Yes, setting out rules in advance (and in writing) saves all of us embarrassment and difficulties later on, but it also tends to reduce expectations and thus improve the actual experience (or at least, the perception of it) when things go well.

Brad
__________________
Southern Star is offline   Reply With Quote
Old 18-06-2008, 10:31   #26
CF Adviser

Cruisers Forum Supporter

Join Date: Dec 2007
Location: Wherever our boat is; Playa Zaragoza, Isla Margarita
Boat: 1994 Solaris Sunstream 40
Posts: 2,439
I hear you Defjef, and of course, what I have written is directed towards neophytes rather than experienced sailors/cruisers. Nevertheless, I rather enjoy taking neophytes out and sharing with them an experience - hell a way of life that I love. And the rewards can be incredible.

Who would not enjoy seeing a couple of close friends who may be besieged by pressures at home, lying romantically together alone on the foredeck watching an incredible sunset (or array of stars). Who does not take pleasure in watching worries or trepidation turn to smiles when newcomers receive a compliment for keeping the boat (relatively) on course while at the helm. Who does not cherish watching your friends' excitement at entering a harbour with which you have become bored by familiarity. And yes, who does not take pride in discovering that some have truly caught the bug and have later moved on to buying their own boats.

Afterall, isn't that part of what friendship is all about - sharing the good times and life's little (and sometimes not so little) rewards with the people you care about? Even if it is occasionally inconvenient.

Brad
__________________
Southern Star is offline   Reply With Quote
Old 18-06-2008, 10:33   #27
Senior Cruiser
 
Therapy's Avatar

Cruisers Forum Supporter

Join Date: Jul 2007
Location: W Florida
Boat: The Jon boat still, plus a 2007 SeaCat.
Posts: 6,894
Images: 4
SS.
I agree.
I am not as laid back as most.
I tend to try to anticipate and prevent.
Maybe 25 years in the OR helped me be that way or that is why I ended up in the OR.
Dunno.
I have been Bligh-ish.
So far, no one has been injured (I was going to say "hurt" but........... ) and only one head plugged up.......and it was I who did it .
__________________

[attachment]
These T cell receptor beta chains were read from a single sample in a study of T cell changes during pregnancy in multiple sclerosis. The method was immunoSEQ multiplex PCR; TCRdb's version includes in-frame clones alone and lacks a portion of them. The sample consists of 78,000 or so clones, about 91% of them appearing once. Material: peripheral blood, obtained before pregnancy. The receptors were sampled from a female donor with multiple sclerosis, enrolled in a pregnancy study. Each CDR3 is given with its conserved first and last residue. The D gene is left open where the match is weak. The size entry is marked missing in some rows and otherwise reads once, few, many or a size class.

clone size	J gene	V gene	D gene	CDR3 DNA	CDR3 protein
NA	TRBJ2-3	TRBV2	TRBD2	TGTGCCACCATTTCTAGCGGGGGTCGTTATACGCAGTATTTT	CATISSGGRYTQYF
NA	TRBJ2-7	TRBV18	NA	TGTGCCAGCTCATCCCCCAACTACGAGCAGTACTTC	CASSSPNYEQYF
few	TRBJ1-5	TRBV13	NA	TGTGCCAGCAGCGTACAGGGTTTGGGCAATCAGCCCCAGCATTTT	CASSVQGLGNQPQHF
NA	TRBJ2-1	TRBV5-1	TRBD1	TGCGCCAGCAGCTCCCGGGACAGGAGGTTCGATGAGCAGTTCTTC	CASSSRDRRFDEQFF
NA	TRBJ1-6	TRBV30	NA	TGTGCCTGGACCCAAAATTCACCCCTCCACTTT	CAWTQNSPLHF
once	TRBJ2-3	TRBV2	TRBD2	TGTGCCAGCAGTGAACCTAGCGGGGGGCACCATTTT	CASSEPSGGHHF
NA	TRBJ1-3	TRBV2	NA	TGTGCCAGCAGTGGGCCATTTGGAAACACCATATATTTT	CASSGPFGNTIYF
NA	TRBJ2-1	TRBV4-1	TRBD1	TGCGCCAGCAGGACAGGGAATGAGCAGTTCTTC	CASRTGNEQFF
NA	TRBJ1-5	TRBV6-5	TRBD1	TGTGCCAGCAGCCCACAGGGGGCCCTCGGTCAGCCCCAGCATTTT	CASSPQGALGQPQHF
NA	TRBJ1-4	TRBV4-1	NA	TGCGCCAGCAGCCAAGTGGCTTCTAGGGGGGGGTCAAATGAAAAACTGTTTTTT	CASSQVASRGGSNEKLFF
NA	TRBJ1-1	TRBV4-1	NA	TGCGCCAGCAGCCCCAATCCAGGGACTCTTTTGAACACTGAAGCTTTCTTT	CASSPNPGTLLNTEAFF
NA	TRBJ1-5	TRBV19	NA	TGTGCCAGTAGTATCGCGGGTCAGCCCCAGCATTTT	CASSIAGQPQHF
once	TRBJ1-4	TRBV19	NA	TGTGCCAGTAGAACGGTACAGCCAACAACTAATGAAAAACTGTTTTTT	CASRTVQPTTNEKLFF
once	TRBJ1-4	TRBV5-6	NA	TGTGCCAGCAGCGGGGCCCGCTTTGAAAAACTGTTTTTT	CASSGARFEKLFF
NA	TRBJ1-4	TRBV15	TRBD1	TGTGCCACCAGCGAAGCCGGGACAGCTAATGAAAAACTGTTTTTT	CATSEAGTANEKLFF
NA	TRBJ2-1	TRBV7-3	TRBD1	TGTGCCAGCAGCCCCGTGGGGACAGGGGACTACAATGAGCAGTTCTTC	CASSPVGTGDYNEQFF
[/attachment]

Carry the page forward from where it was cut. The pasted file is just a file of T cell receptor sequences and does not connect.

Therapy is offline   Reply With Quote
Old 18-06-2008, 19:06   #28
CF Adviser
 
Pelagic's Avatar

Cruisers Forum Supporter

Join Date: Oct 2007
Boat: Van Helleman Schooner 65ft StarGazer
Posts: 6,895
My approach is very much like Paul’s

When I read Brad’s later posts about sharing the joys of neophytes tasting the life, I can see that he is a very good, but cautious host.

Perhaps those who sometimes race and push their boats tend to need more control than those who gently cruise and it is easy to confuse the 2

After a lifetime at sea, perhaps I am more relaxed and cognizant of the fact that too many “Rules” will inhibit a person from participating for fear of doing something wrong.

So I avoid the “R” word, teach them that the dynamics of being at sea requires them to always think of the worst case scenario and to simply ask or judge accordingly. I openly share my thought processes in making a decision without dominating the conversation and use examples of my own past mistakes to highlight the reasons.

You learn to judge the “F-U quotient” for every guest by their nervous impatience to help and impress… or a desire to get into “racing mode”

For those with high numbers, or who nervously need more direction, I exert a bit more control without embarrassing them. Luckily for me because of my professional sailor’s background, I am never challenged, but I do openly solicit advice and ideas on non safety issues.

Lastly, unless we are clearing in/out of countries with them, they are never Crew…they are our Guests.

My girlfriend and I can easily sail the boat, launch the tender ourselves. Since we are already cooking and cleaning up….2 more plates is not a big deal.

If they want to help….great, but why expect it? If you had guests stay over at your home would you expect them to mow the lawn or wash the kitchen floor? Driving a boat is more relaxed than driving a car, so why embellish it with nautical voodoo? (whodo? …youdo…lol)

That way, we never focus on the little irritating things that neophytes do when they come into “your” world, but instead celebrate their friendship.

They are of course labelled afterwards as either “high or low maintenance”..... but hey... aren’t we all?
__________________
Pelagic is offline   Reply With Quote
Old 18-06-2008, 19:34   #29
Long Range Cruiser
 
MarkJ's Avatar

Cruisers Forum Supporter

Join Date: Dec 2007
Location: Australian living on "Sea Life" currently in England.
Boat: Beneteau 393 "Sea Life"
Posts: 12,828
Images: 25
Each to their own. I won't clean up after anyone else cooking. I cook better than most plus I clean up as I go. Others create an indigestable fiasco and leave the galley like Caligulas bath.

I must say we haven't actually had any visitors on this boat so I don't know what I would have as rules. If its anything like at home we like to be the hosts and get our guests to really relax and enjoy themselves

We have decided that visitors will only be on the boat for a short time set in advancve 2 weeks max and 1 week normal.
__________________
Notes on a Circumnavigation.
OurLifeAtSea.com

Somalia Pirates and our Convoy
MarkJ is offline   Reply With Quote
Old 18-06-2008, 21:00   #30
Registered User
 
Paul Ouellette's Avatar

Join Date: May 2004
Location: Windsor Ontario
Boat: Beneteau 36
Posts: 79
Group :

Have a look at our Ships Articles
__________________

__________________
Paul Ouellette is offline   Reply With Quote
Reply

Thread Tools
Display Modes Rate This Thread
Rate This Thread:

Posting Rules
You may not post new threads
You may not post replies
You may not post attachments
You may not edit your posts

BB code is On
Smilies are On
[IMG] code is On
HTML code is Off
Trackbacks are Off
Pingbacks are Off
Refbacks are Off




Copyright 2002- Social Knowledge, LLC All Rights Reserved.

All times are GMT -7. The time now is 06:04.


Google+
Powered by vBulletin® Version 3.8.8 Beta 1
Copyright ©2000 - 2017, vBulletin Solutions, Inc.
Social Knowledge Networks
Powered by vBulletin® Version 3.8.8 Beta 1
Copyright ©2000 - 2017, vBulletin Solutions, Inc.

ShowCase vBulletin Plugins by Drive Thru Online, Inc.